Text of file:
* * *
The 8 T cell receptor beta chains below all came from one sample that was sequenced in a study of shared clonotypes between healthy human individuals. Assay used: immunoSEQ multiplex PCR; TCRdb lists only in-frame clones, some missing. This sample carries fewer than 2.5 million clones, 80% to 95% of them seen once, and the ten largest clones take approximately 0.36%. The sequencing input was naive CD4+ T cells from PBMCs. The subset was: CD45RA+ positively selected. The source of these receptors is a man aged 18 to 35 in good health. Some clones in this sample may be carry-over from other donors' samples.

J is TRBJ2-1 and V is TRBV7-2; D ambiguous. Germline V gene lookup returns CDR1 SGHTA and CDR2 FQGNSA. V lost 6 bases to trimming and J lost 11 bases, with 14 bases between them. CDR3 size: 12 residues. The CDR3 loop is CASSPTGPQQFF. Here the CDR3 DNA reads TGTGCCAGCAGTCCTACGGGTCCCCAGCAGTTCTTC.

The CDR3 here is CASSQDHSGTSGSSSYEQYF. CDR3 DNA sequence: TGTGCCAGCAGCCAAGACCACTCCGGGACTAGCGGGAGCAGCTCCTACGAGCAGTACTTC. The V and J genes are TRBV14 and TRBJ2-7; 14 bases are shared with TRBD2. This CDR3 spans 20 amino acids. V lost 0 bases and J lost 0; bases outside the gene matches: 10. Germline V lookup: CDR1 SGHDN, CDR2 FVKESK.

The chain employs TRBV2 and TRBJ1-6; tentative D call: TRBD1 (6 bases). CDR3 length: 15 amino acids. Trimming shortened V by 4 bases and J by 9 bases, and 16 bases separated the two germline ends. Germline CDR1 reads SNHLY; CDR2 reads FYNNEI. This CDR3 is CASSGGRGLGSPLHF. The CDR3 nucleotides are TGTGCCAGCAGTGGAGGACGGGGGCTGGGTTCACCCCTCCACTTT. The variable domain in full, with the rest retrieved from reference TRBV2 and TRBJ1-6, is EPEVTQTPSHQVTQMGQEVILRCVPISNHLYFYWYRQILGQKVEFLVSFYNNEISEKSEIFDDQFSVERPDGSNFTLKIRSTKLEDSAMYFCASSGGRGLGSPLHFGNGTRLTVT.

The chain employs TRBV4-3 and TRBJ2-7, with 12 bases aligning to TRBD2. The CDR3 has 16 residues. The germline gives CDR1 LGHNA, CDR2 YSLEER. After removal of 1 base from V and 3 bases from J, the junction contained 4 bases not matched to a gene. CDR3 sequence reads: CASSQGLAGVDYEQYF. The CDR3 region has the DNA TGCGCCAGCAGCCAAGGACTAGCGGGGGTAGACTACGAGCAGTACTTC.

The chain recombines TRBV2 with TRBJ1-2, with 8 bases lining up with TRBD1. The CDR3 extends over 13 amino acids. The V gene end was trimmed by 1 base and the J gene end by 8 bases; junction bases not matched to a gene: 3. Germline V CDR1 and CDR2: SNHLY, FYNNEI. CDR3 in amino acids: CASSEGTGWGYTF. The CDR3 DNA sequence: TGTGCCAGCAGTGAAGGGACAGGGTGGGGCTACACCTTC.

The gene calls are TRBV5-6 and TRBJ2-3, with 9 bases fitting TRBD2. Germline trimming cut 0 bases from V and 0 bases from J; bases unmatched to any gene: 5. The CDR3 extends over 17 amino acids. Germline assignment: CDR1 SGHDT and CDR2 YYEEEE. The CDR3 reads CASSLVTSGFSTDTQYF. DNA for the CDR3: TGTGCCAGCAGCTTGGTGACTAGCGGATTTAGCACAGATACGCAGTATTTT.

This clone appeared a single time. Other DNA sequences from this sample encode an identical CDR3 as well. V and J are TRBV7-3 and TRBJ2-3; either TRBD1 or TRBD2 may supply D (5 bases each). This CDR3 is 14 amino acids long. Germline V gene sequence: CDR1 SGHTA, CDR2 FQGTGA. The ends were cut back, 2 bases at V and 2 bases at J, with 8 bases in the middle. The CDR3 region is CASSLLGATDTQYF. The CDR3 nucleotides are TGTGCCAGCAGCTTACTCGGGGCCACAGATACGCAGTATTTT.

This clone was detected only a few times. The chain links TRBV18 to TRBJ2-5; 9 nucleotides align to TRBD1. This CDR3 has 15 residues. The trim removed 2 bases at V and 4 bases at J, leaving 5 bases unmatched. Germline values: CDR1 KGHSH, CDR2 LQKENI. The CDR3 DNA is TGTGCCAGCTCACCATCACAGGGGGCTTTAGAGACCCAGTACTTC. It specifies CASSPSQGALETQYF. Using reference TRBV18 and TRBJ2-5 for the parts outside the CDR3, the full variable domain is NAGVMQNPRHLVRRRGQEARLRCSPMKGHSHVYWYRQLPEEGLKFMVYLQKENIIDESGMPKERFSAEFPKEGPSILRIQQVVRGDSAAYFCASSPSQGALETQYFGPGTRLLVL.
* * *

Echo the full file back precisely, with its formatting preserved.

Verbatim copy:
The 8 T cell receptor beta chains below all came from one sample that was sequenced in a study of shared clonotypes between healthy human individuals. Assay used: immunoSEQ multiplex PCR; TCRdb lists only in-frame clones, some missing. This sample carries fewer than 2.5 million clones, 80% to 95% of them seen once, and the ten largest clones take approximately 0.36%. The sequencing input was naive CD4+ T cells from PBMCs. The subset was: CD45RA+ positively selected. The source of these receptors is a man aged 18 to 35 in good health. Some clones in this sample may be carry-over from other donors' samples.

J is TRBJ2-1 and V is TRBV7-2; D ambiguous. Germline V gene lookup returns CDR1 SGHTA and CDR2 FQGNSA. V lost 6 bases to trimming and J lost 11 bases, with 14 bases between them. CDR3 size: 12 residues. The CDR3 loop is CASSPTGPQQFF. Here the CDR3 DNA reads TGTGCCAGCAGTCCTACGGGTCCCCAGCAGTTCTTC.

The CDR3 here is CASSQDHSGTSGSSSYEQYF. CDR3 DNA sequence: TGTGCCAGCAGCCAAGACCACTCCGGGACTAGCGGGAGCAGCTCCTACGAGCAGTACTTC. The V and J genes are TRBV14 and TRBJ2-7; 14 bases are shared with TRBD2. This CDR3 spans 20 amino acids. V lost 0 bases and J lost 0; bases outside the gene matches: 10. Germline V lookup: CDR1 SGHDN, CDR2 FVKESK.

The chain employs TRBV2 and TRBJ1-6; tentative D call: TRBD1 (6 bases). CDR3 length: 15 amino acids. Trimming shortened V by 4 bases and J by 9 bases, and 16 bases separated the two germline ends. Germline CDR1 reads SNHLY; CDR2 reads FYNNEI. This CDR3 is CASSGGRGLGSPLHF. The CDR3 nucleotides are TGTGCCAGCAGTGGAGGACGGGGGCTGGGTTCACCCCTCCACTTT. The variable domain in full, with the rest retrieved from reference TRBV2 and TRBJ1-6, is EPEVTQTPSHQVTQMGQEVILRCVPISNHLYFYWYRQILGQKVEFLVSFYNNEISEKSEIFDDQFSVERPDGSNFTLKIRSTKLEDSAMYFCASSGGRGLGSPLHFGNGTRLTVT.

The chain employs TRBV4-3 and TRBJ2-7, with 12 bases aligning to TRBD2. The CDR3 has 16 residues. The germline gives CDR1 LGHNA, CDR2 YSLEER. After removal of 1 base from V and 3 bases from J, the junction contained 4 bases not matched to a gene. CDR3 sequence reads: CASSQGLAGVDYEQYF. The CDR3 region has the DNA TGCGCCAGCAGCCAAGGACTAGCGGGGGTAGACTACGAGCAGTACTTC.

The chain recombines TRBV2 with TRBJ1-2, with 8 bases lining up with TRBD1. The CDR3 extends over 13 amino acids. The V gene end was trimmed by 1 base and the J gene end by 8 bases; junction bases not matched to a gene: 3. Germline V CDR1 and CDR2: SNHLY, FYNNEI. CDR3 in amino acids: CASSEGTGWGYTF. The CDR3 DNA sequence: TGTGCCAGCAGTGAAGGGACAGGGTGGGGCTACACCTTC.

The gene calls are TRBV5-6 and TRBJ2-3, with 9 bases fitting TRBD2. Germline trimming cut 0 bases from V and 0 bases from J; bases unmatched to any gene: 5. The CDR3 extends over 17 amino acids. Germline assignment: CDR1 SGHDT and CDR2 YYEEEE. The CDR3 reads CASSLVTSGFSTDTQYF. DNA for the CDR3: TGTGCCAGCAGCTTGGTGACTAGCGGATTTAGCACAGATACGCAGTATTTT.

This clone appeared a single time. Other DNA sequences from this sample encode an identical CDR3 as well. V and J are TRBV7-3 and TRBJ2-3; either TRBD1 or TRBD2 may supply D (5 bases each). This CDR3 is 14 amino acids long. Germline V gene sequence: CDR1 SGHTA, CDR2 FQGTGA. The ends were cut back, 2 bases at V and 2 bases at J, with 8 bases in the middle. The CDR3 region is CASSLLGATDTQYF. The CDR3 nucleotides are TGTGCCAGCAGCTTACTCGGGGCCACAGATACGCAGTATTTT.

This clone was detected only a few times. The chain links TRBV18 to TRBJ2-5; 9 nucleotides align to TRBD1. This CDR3 has 15 residues. The trim removed 2 bases at V and 4 bases at J, leaving 5 bases unmatched. Germline values: CDR1 KGHSH, CDR2 LQKENI. The CDR3 DNA is TGTGCCAGCTCACCATCACAGGGGGCTTTAGAGACCCAGTACTTC. It specifies CASSPSQGALETQYF. Using reference TRBV18 and TRBJ2-5 for the parts outside the CDR3, the full variable domain is NAGVMQNPRHLVRRRGQEARLRCSPMKGHSHVYWYRQLPEEGLKFMVYLQKENIIDESGMPKERFSAEFPKEGPSILRIQQVVRGDSAAYFCASSPSQGALETQYFGPGTRLLVL.